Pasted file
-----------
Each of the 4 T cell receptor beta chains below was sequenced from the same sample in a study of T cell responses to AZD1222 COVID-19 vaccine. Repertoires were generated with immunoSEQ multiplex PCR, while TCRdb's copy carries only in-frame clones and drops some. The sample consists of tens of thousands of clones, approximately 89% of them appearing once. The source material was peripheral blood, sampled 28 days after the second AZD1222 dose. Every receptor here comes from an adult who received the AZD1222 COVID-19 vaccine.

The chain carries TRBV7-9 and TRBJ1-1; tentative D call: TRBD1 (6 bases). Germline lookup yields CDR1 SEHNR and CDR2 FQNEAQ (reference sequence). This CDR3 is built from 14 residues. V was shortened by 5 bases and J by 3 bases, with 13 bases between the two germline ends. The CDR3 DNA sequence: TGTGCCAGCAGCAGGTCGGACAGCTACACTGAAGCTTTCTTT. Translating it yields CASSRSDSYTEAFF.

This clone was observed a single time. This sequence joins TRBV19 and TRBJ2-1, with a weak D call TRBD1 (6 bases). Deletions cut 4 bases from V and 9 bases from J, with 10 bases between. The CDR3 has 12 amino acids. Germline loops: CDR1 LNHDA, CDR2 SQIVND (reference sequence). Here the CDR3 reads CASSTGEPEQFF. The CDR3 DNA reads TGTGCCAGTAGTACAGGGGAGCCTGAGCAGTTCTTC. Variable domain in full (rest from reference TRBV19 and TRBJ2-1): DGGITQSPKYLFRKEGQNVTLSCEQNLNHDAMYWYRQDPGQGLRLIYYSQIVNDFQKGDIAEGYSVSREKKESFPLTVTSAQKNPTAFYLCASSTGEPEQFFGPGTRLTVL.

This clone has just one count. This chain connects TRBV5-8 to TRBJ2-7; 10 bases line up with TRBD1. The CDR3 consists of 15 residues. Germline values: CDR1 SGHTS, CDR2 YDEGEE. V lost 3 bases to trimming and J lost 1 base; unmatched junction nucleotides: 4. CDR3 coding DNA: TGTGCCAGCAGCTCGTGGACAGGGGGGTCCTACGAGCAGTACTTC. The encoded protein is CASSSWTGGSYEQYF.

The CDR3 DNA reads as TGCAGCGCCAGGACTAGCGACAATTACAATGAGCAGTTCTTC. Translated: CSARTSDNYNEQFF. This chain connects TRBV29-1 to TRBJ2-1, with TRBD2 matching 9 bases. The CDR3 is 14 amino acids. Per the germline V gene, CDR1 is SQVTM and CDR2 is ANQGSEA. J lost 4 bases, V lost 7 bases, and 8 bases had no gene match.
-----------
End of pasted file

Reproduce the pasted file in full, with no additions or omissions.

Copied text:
Each of the 4 T cell receptor beta chains below was sequenced from the same sample in a study of T cell responses to AZD1222 COVID-19 vaccine. Repertoires were generated with immunoSEQ multiplex PCR, while TCRdb's copy carries only in-frame clones and drops some. The sample consists of tens of thousands of clones, approximately 89% of them appearing once. The source material was peripheral blood, sampled 28 days after the second AZD1222 dose. Every receptor here comes from an adult who received the AZD1222 COVID-19 vaccine.

The chain carries TRBV7-9 and TRBJ1-1; tentative D call: TRBD1 (6 bases). Germline lookup yields CDR1 SEHNR and CDR2 FQNEAQ (reference sequence). This CDR3 is built from 14 residues. V was shortened by 5 bases and J by 3 bases, with 13 bases between the two germline ends. The CDR3 DNA sequence: TGTGCCAGCAGCAGGTCGGACAGCTACACTGAAGCTTTCTTT. Translating it yields CASSRSDSYTEAFF.

This clone was observed a single time. This sequence joins TRBV19 and TRBJ2-1, with a weak D call TRBD1 (6 bases). Deletions cut 4 bases from V and 9 bases from J, with 10 bases between. The CDR3 has 12 amino acids. Germline loops: CDR1 LNHDA, CDR2 SQIVND (reference sequence). Here the CDR3 reads CASSTGEPEQFF. The CDR3 DNA reads TGTGCCAGTAGTACAGGGGAGCCTGAGCAGTTCTTC. Variable domain in full (rest from reference TRBV19 and TRBJ2-1): DGGITQSPKYLFRKEGQNVTLSCEQNLNHDAMYWYRQDPGQGLRLIYYSQIVNDFQKGDIAEGYSVSREKKESFPLTVTSAQKNPTAFYLCASSTGEPEQFFGPGTRLTVL.

This clone has just one count. This chain connects TRBV5-8 to TRBJ2-7; 10 bases line up with TRBD1. The CDR3 consists of 15 residues. Germline values: CDR1 SGHTS, CDR2 YDEGEE. V lost 3 bases to trimming and J lost 1 base; unmatched junction nucleotides: 4. CDR3 coding DNA: TGTGCCAGCAGCTCGTGGACAGGGGGGTCCTACGAGCAGTACTTC. The encoded protein is CASSSWTGGSYEQYF.

The CDR3 DNA reads as TGCAGCGCCAGGACTAGCGACAATTACAATGAGCAGTTCTTC. Translated: CSARTSDNYNEQFF. This chain connects TRBV29-1 to TRBJ2-1, with TRBD2 matching 9 bases. The CDR3 is 14 amino acids. Per the germline V gene, CDR1 is SQVTM and CDR2 is ANQGSEA. J lost 4 bases, V lost 7 bases, and 8 bases had no gene match.